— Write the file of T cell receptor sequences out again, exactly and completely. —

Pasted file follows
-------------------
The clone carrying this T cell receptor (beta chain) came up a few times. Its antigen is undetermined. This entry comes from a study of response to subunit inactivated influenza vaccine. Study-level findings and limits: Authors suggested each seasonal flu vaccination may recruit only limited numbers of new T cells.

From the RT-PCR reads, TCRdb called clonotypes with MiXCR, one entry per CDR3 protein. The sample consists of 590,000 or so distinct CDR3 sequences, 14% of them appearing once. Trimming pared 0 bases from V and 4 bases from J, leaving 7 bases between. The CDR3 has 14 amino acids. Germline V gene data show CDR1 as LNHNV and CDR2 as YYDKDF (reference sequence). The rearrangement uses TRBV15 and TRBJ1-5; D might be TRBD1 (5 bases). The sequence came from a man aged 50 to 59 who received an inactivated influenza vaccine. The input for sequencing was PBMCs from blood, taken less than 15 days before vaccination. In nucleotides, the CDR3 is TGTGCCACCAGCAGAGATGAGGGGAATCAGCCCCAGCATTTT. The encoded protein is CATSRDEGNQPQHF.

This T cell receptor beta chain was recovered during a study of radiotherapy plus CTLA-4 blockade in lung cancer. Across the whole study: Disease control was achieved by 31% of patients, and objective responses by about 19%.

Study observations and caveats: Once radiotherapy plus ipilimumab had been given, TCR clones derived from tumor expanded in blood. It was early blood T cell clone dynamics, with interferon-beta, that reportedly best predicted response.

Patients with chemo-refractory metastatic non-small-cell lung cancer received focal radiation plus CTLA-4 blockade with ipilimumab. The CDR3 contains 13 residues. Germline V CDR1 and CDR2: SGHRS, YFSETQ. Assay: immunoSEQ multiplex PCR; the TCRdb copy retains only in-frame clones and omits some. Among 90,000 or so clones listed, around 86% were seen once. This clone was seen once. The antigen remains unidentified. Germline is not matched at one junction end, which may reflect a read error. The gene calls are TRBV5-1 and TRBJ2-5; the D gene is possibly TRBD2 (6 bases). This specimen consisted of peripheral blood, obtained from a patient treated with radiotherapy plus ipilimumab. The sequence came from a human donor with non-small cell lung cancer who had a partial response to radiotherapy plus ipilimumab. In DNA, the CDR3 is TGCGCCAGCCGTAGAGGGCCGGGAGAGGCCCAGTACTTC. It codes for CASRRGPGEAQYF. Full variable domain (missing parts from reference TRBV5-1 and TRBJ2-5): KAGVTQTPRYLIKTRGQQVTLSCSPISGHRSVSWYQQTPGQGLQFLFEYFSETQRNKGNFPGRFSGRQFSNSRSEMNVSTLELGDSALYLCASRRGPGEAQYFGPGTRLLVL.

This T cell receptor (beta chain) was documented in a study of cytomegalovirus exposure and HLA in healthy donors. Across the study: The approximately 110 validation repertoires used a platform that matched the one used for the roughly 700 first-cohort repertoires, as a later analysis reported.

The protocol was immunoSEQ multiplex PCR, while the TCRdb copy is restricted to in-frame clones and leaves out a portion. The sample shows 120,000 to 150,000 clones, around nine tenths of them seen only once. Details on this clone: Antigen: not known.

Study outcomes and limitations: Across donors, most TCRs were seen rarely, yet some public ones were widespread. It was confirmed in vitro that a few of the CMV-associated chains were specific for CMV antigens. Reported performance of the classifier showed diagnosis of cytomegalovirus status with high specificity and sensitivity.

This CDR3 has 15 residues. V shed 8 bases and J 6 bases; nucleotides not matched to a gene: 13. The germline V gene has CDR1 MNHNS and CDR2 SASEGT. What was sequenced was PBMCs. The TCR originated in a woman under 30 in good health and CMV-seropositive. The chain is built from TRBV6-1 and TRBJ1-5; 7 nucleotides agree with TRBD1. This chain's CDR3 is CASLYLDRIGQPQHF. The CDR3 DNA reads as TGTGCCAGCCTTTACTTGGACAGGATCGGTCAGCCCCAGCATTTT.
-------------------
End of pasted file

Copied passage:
The clone carrying this T cell receptor (beta chain) came up a few times. Its antigen is undetermined. This entry comes from a study of response to subunit inactivated influenza vaccine. Study-level findings and limits: Authors suggested each seasonal flu vaccination may recruit only limited numbers of new T cells.

From the RT-PCR reads, TCRdb called clonotypes with MiXCR, one entry per CDR3 protein. The sample consists of 590,000 or so distinct CDR3 sequences, 14% of them appearing once. Trimming pared 0 bases from V and 4 bases from J, leaving 7 bases between. The CDR3 has 14 amino acids. Germline V gene data show CDR1 as LNHNV and CDR2 as YYDKDF (reference sequence). The rearrangement uses TRBV15 and TRBJ1-5; D might be TRBD1 (5 bases). The sequence came from a man aged 50 to 59 who received an inactivated influenza vaccine. The input for sequencing was PBMCs from blood, taken less than 15 days before vaccination. In nucleotides, the CDR3 is TGTGCCACCAGCAGAGATGAGGGGAATCAGCCCCAGCATTTT. The encoded protein is CATSRDEGNQPQHF.

This T cell receptor beta chain was recovered during a study of radiotherapy plus CTLA-4 blockade in lung cancer. Across the whole study: Disease control was achieved by 31% of patients, and objective responses by about 19%.

Study observations and caveats: Once radiotherapy plus ipilimumab had been given, TCR clones derived from tumor expanded in blood. It was early blood T cell clone dynamics, with interferon-beta, that reportedly best predicted response.

Patients with chemo-refractory metastatic non-small-cell lung cancer received focal radiation plus CTLA-4 blockade with ipilimumab. The CDR3 contains 13 residues. Germline V CDR1 and CDR2: SGHRS, YFSETQ. Assay: immunoSEQ multiplex PCR; the TCRdb copy retains only in-frame clones and omits some. Among 90,000 or so clones listed, around 86% were seen once. This clone was seen once. The antigen remains unidentified. Germline is not matched at one junction end, which may reflect a read error. The gene calls are TRBV5-1 and TRBJ2-5; the D gene is possibly TRBD2 (6 bases). This specimen consisted of peripheral blood, obtained from a patient treated with radiotherapy plus ipilimumab. The sequence came from a human donor with non-small cell lung cancer who had a partial response to radiotherapy plus ipilimumab. In DNA, the CDR3 is TGCGCCAGCCGTAGAGGGCCGGGAGAGGCCCAGTACTTC. It codes for CASRRGPGEAQYF. Full variable domain (missing parts from reference TRBV5-1 and TRBJ2-5): KAGVTQTPRYLIKTRGQQVTLSCSPISGHRSVSWYQQTPGQGLQFLFEYFSETQRNKGNFPGRFSGRQFSNSRSEMNVSTLELGDSALYLCASRRGPGEAQYFGPGTRLLVL.

This T cell receptor (beta chain) was documented in a study of cytomegalovirus exposure and HLA in healthy donors. Across the study: The approximately 110 validation repertoires used a platform that matched the one used for the roughly 700 first-cohort repertoires, as a later analysis reported.

The protocol was immunoSEQ multiplex PCR, while the TCRdb copy is restricted to in-frame clones and leaves out a portion. The sample shows 120,000 to 150,000 clones, around nine tenths of them seen only once. Details on this clone: Antigen: not known.

Study outcomes and limitations: Across donors, most TCRs were seen rarely, yet some public ones were widespread. It was confirmed in vitro that a few of the CMV-associated chains were specific for CMV antigens. Reported performance of the classifier showed diagnosis of cytomegalovirus status with high specificity and sensitivity.

This CDR3 has 15 residues. V shed 8 bases and J 6 bases; nucleotides not matched to a gene: 13. The germline V gene has CDR1 MNHNS and CDR2 SASEGT. What was sequenced was PBMCs. The TCR originated in a woman under 30 in good health and CMV-seropositive. The chain is built from TRBV6-1 and TRBJ1-5; 7 nucleotides agree with TRBD1. This chain's CDR3 is CASLYLDRIGQPQHF. The CDR3 DNA reads as TGTGCCAGCCTTTACTTGGACAGGATCGGTCAGCCCCAGCATTTT.